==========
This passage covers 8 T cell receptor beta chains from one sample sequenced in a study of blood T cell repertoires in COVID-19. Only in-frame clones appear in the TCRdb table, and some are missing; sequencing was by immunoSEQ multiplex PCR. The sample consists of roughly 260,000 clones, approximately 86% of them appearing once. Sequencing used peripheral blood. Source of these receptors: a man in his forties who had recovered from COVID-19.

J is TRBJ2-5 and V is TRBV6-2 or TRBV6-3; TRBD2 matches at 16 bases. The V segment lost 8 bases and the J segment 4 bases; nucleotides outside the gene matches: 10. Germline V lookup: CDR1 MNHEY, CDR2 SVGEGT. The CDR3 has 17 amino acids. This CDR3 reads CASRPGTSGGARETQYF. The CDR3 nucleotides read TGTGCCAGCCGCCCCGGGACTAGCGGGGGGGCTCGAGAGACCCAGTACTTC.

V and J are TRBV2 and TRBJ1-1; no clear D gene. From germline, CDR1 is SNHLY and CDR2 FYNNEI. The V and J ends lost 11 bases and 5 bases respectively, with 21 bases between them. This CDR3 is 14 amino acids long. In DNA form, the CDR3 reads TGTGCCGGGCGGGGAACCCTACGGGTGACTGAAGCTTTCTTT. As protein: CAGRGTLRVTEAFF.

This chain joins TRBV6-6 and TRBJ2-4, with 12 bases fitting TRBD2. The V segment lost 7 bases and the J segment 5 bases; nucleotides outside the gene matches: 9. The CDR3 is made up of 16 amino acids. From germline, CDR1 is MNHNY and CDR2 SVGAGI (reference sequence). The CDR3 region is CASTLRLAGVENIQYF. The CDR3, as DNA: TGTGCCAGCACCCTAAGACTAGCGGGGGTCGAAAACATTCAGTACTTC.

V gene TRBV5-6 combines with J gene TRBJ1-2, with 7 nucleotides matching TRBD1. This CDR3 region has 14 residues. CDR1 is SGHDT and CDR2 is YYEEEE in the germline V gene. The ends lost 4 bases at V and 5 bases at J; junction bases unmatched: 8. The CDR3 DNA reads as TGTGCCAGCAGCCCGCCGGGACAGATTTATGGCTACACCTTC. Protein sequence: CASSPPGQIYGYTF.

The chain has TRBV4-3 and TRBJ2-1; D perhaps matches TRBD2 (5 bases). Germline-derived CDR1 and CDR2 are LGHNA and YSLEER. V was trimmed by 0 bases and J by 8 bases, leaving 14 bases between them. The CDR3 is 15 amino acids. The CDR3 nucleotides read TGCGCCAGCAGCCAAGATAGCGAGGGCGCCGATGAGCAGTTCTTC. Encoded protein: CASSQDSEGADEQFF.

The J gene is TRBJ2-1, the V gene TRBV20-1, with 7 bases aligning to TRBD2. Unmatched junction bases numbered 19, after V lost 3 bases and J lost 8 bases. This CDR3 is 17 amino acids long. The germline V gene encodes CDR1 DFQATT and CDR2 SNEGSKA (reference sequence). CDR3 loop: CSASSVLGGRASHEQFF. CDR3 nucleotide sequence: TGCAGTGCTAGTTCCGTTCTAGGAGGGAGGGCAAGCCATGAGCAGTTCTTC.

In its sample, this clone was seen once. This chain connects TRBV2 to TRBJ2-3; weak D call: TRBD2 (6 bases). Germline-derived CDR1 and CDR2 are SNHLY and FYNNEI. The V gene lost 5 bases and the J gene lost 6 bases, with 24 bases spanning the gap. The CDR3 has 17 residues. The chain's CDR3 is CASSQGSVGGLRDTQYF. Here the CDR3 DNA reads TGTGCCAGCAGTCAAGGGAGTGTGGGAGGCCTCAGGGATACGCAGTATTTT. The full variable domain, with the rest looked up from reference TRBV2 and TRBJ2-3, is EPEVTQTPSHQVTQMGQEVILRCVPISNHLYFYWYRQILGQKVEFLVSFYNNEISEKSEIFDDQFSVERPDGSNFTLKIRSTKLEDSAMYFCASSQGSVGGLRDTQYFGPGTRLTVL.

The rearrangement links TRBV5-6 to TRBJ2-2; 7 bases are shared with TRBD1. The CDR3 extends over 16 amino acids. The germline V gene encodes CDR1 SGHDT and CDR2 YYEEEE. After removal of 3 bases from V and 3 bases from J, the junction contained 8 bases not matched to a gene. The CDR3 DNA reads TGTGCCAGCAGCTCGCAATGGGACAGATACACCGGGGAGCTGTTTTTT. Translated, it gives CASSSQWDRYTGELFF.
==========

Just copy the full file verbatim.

This passage covers 8 T cell receptor beta chains from one sample sequenced in a study of blood T cell repertoires in COVID-19. Only in-frame clones appear in the TCRdb table, and some are missing; sequencing was by immunoSEQ multiplex PCR. The sample consists of roughly 260,000 clones, approximately 86% of them appearing once. Sequencing used peripheral blood. Source of these receptors: a man in his forties who had recovered from COVID-19.

J is TRBJ2-5 and V is TRBV6-2 or TRBV6-3; TRBD2 matches at 16 bases. The V segment lost 8 bases and the J segment 4 bases; nucleotides outside the gene matches: 10. Germline V lookup: CDR1 MNHEY, CDR2 SVGEGT. The CDR3 has 17 amino acids. This CDR3 reads CASRPGTSGGARETQYF. The CDR3 nucleotides read TGTGCCAGCCGCCCCGGGACTAGCGGGGGGGCTCGAGAGACCCAGTACTTC.

V and J are TRBV2 and TRBJ1-1; no clear D gene. From germline, CDR1 is SNHLY and CDR2 FYNNEI. The V and J ends lost 11 bases and 5 bases respectively, with 21 bases between them. This CDR3 is 14 amino acids long. In DNA form, the CDR3 reads TGTGCCGGGCGGGGAACCCTACGGGTGACTGAAGCTTTCTTT. As protein: CAGRGTLRVTEAFF.

This chain joins TRBV6-6 and TRBJ2-4, with 12 bases fitting TRBD2. The V segment lost 7 bases and the J segment 5 bases; nucleotides outside the gene matches: 9. The CDR3 is made up of 16 amino acids. From germline, CDR1 is MNHNY and CDR2 SVGAGI (reference sequence). The CDR3 region is CASTLRLAGVENIQYF. The CDR3, as DNA: TGTGCCAGCACCCTAAGACTAGCGGGGGTCGAAAACATTCAGTACTTC.

V gene TRBV5-6 combines with J gene TRBJ1-2, with 7 nucleotides matching TRBD1. This CDR3 region has 14 residues. CDR1 is SGHDT and CDR2 is YYEEEE in the germline V gene. The ends lost 4 bases at V and 5 bases at J; junction bases unmatched: 8. The CDR3 DNA reads as TGTGCCAGCAGCCCGCCGGGACAGATTTATGGCTACACCTTC. Protein sequence: CASSPPGQIYGYTF.

The chain has TRBV4-3 and TRBJ2-1; D perhaps matches TRBD2 (5 bases). Germline-derived CDR1 and CDR2 are LGHNA and YSLEER. V was trimmed by 0 bases and J by 8 bases, leaving 14 bases between them. The CDR3 is 15 amino acids. The CDR3 nucleotides read TGCGCCAGCAGCCAAGATAGCGAGGGCGCCGATGAGCAGTTCTTC. Encoded protein: CASSQDSEGADEQFF.

The J gene is TRBJ2-1, the V gene TRBV20-1, with 7 bases aligning to TRBD2. Unmatched junction bases numbered 19, after V lost 3 bases and J lost 8 bases. This CDR3 is 17 amino acids long. The germline V gene encodes CDR1 DFQATT and CDR2 SNEGSKA (reference sequence). CDR3 loop: CSASSVLGGRASHEQFF. CDR3 nucleotide sequence: TGCAGTGCTAGTTCCGTTCTAGGAGGGAGGGCAAGCCATGAGCAGTTCTTC.

In its sample, this clone was seen once. This chain connects TRBV2 to TRBJ2-3; weak D call: TRBD2 (6 bases). Germline-derived CDR1 and CDR2 are SNHLY and FYNNEI. The V gene lost 5 bases and the J gene lost 6 bases, with 24 bases spanning the gap. The CDR3 has 17 residues. The chain's CDR3 is CASSQGSVGGLRDTQYF. Here the CDR3 DNA reads TGTGCCAGCAGTCAAGGGAGTGTGGGAGGCCTCAGGGATACGCAGTATTTT. The full variable domain, with the rest looked up from reference TRBV2 and TRBJ2-3, is EPEVTQTPSHQVTQMGQEVILRCVPISNHLYFYWYRQILGQKVEFLVSFYNNEISEKSEIFDDQFSVERPDGSNFTLKIRSTKLEDSAMYFCASSQGSVGGLRDTQYFGPGTRLTVL.

The rearrangement links TRBV5-6 to TRBJ2-2; 7 bases are shared with TRBD1. The CDR3 extends over 16 amino acids. The germline V gene encodes CDR1 SGHDT and CDR2 YYEEEE. After removal of 3 bases from V and 3 bases from J, the junction contained 8 bases not matched to a gene. The CDR3 DNA reads TGTGCCAGCAGCTCGCAATGGGACAGATACACCGGGGAGCTGTTTTTT. Translated, it gives CASSSQWDRYTGELFF.